May 13, 2005

Is Newt changing sides?

From the NY Times:

Mr. Gingrich, the former House speaker, has been working alongside the former first lady on a number of issues, and even appeared with her at a press conference on Wednesday to promote - of all things - health-care legislation.

But more puzzling than that, Mr. Gingrich has been talking up Mrs. Clinton's presidential prospects in 2008, to the chagrin of conservative loyalists who once regarded him as a heroic figure. Last month, he even suggested she might capture the presidency, saying "any Republican who thinks she's going to be easy to beat has a total amnesia about the history of the Clintons."

What gives?[...]

The Clinton-Gingrich connection comes as Mrs. Clinton has increasingly staked out moderate positions in several areas. She has recently promoted a more gradual approach to guaranteeing health care for more Americans, a departure from her efforts in the 1990's, when Republican critics like Mr. Gingrich accused her of advocating a big-government takeover of the health care system.

Her recent views on the subject struck a chord with Mr. Gingrich, she recalled.

"Newt Gingrich called and said, 'You're absolutely right,' " Mrs. Clinton said.

As it turns out, Mr. Gingrich and Mrs. Clinton have a lot more in common now that they have left behind the politics of the 1990's, when she was a symbol of the liberal excesses of the Clinton White House and he was a fiery spokesman for a resurgent conservative movement in Washington.

Beyond the issue of health care, Mrs. Clinton and Mr. Gingrich have forged a relatively close relationship working on a panel the Pentagon created to come up with ways to improve the nation's military readiness, according to people close to them.

Mr. Gingrich says he has been struck by how pro-defense Mrs. Clinton has turned out to be at a time when other Democrats have criticized President Bush's decision to go to war against Iraq. He chalked that up to her experience in the White House, where her husband, as commander in chief, had to deal with grave national security matters.

"Unlike most members of the legislature, she has been in the White House," he said. "She's been consistently solid on the need to do the right thing on national defense." [...]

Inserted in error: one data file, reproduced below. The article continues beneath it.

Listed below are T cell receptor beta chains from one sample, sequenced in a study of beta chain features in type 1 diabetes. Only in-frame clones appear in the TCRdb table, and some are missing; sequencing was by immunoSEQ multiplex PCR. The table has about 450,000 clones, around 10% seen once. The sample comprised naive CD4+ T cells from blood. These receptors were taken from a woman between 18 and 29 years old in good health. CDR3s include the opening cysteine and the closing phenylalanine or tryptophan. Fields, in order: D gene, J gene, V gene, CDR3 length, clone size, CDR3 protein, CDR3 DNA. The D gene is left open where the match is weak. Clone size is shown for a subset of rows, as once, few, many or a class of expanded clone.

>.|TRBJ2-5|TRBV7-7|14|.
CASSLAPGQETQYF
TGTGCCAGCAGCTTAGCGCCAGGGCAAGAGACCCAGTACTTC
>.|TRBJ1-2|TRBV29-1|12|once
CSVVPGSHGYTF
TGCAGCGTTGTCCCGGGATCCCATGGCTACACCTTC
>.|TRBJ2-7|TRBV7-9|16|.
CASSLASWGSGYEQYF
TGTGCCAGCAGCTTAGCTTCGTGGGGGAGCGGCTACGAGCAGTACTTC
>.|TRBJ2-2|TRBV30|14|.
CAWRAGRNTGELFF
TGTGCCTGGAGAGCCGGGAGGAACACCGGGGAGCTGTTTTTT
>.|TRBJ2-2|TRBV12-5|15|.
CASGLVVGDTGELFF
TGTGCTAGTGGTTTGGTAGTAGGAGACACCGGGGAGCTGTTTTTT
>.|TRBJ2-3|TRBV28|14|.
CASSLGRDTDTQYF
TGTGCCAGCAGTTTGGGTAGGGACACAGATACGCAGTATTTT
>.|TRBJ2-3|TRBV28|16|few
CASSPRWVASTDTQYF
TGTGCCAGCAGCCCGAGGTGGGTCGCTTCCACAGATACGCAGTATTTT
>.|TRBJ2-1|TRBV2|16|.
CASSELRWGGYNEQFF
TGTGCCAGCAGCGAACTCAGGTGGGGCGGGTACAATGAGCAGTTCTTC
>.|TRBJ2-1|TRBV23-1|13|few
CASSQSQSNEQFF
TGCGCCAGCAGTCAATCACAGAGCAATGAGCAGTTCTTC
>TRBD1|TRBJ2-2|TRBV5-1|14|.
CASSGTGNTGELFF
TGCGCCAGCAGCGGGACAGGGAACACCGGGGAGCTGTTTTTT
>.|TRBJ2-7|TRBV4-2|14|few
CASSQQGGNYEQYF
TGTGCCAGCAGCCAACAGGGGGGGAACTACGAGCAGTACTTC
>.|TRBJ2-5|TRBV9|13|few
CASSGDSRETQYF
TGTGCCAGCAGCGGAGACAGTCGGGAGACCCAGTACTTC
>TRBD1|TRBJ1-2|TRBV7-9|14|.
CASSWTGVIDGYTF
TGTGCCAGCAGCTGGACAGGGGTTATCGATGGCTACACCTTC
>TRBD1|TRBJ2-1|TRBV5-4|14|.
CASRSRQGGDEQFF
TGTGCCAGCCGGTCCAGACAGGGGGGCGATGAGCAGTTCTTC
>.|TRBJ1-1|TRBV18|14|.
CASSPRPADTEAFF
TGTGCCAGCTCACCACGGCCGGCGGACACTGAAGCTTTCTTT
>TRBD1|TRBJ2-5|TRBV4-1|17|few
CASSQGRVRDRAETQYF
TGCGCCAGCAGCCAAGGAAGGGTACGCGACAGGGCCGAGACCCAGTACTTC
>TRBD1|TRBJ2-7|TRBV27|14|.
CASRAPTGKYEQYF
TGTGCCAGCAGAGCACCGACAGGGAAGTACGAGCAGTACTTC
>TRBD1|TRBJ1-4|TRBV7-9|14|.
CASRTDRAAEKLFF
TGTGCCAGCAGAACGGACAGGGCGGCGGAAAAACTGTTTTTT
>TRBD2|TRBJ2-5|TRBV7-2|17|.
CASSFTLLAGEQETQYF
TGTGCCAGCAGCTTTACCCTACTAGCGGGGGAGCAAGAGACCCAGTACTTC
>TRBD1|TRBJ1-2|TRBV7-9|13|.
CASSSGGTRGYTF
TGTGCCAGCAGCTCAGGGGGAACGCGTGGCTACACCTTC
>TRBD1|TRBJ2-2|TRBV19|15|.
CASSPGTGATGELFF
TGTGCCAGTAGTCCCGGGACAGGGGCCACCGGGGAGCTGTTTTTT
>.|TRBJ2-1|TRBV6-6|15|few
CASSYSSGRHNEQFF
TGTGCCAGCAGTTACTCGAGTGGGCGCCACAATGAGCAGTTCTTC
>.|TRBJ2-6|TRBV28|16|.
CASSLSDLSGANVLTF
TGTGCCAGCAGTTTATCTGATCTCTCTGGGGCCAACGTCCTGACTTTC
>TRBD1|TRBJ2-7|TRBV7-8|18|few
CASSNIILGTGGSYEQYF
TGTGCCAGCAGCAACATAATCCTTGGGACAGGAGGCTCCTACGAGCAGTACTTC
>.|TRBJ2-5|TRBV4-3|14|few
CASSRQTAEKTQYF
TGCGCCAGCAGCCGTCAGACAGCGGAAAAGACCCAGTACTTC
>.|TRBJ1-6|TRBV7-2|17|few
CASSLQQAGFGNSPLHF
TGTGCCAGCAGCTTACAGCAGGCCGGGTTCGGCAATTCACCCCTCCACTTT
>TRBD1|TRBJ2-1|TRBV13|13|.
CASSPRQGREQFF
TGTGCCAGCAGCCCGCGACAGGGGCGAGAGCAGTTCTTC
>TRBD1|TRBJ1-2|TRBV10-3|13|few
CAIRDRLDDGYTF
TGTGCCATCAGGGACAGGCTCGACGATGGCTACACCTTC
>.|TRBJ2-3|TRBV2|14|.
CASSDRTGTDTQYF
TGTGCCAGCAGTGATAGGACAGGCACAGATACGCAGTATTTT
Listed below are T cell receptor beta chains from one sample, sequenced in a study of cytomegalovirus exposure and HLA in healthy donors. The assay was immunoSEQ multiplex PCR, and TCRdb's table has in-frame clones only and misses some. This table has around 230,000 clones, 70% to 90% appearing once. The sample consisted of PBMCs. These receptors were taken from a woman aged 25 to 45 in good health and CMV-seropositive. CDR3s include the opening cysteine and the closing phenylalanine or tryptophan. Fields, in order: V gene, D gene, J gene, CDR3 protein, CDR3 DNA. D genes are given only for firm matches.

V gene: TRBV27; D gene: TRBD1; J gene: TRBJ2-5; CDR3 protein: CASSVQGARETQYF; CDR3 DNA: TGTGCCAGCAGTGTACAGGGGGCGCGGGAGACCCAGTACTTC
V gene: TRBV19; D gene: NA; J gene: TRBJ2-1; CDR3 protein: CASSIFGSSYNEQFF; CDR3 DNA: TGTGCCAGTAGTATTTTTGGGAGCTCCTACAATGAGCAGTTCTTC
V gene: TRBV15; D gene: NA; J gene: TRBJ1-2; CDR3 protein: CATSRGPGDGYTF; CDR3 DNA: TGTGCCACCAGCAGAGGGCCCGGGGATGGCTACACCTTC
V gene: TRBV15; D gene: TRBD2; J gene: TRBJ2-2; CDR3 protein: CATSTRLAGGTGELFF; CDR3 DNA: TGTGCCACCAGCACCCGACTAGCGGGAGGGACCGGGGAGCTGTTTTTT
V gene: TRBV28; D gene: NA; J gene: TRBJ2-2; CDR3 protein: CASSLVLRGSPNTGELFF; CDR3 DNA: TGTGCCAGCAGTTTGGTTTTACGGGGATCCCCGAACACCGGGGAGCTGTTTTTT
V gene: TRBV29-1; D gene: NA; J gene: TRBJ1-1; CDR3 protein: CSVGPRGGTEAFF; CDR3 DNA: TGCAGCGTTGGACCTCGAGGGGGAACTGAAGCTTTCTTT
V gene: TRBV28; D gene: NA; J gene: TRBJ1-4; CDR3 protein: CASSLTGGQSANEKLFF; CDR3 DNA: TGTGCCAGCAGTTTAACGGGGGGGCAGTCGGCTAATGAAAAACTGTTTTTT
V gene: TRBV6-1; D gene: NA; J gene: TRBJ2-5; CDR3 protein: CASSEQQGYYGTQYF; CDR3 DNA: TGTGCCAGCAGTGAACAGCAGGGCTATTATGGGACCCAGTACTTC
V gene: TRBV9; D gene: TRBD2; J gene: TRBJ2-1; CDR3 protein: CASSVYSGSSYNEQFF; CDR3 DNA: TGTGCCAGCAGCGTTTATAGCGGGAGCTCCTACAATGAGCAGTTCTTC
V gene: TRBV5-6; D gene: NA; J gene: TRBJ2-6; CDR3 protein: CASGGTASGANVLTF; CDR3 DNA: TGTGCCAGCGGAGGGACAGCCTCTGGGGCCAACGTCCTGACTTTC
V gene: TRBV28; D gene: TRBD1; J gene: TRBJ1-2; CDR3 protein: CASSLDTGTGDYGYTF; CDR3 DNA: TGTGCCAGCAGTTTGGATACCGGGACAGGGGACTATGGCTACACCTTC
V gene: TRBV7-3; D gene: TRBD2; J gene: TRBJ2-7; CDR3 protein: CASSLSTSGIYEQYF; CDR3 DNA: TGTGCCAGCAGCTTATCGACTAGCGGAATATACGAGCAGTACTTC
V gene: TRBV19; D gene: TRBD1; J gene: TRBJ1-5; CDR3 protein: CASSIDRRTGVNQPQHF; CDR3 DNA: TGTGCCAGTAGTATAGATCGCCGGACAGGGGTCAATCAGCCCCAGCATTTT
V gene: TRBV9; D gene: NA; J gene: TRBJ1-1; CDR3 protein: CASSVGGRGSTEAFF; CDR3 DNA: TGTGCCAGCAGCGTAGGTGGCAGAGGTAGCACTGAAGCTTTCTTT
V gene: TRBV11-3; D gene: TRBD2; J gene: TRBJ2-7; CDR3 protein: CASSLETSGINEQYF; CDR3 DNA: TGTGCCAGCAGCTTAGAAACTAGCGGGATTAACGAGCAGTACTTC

On Thursday, he reiterated his belief that she will be a formidable challenger if she decides to run for the presidency in 2008. "Any Republican who thinks she's going to be easy to beat in 2008 really misunderstands the Clintons."

Exactly why Mr. Gingrich has been so effusive about Mrs. Clinton is an open question. He says he has been impressed by the job she has done since becoming a senator.

But others say that he gains as much politically as she does by sharing a stage with her, at a time when he is said to be mulling over the possibility of running for the presidency in 2008

"It's mutually beneficial," said Hank Sheinkopf, a Democratic strategist. "He gets to appear to be a mainstream figure and she gets to appear as someone who is willing to work with everyone, no matter their ideology."

But Mr. Gingrich may end up paying a price politically for engaging in what many conservatives regard as heresy. "He is trying to change his image into a softer and more gentle Newt," said Michael Long, the chairman of the New York State Conservative Party. "That is a major mistake on his part."

Between this and the sudden vote of no confidence in John Bolotn as UN ambassador, is it possible that there are elements in the Republican party running scared from their own success?

Posted 2005/05/13 10:34 (Fri) | TrackBack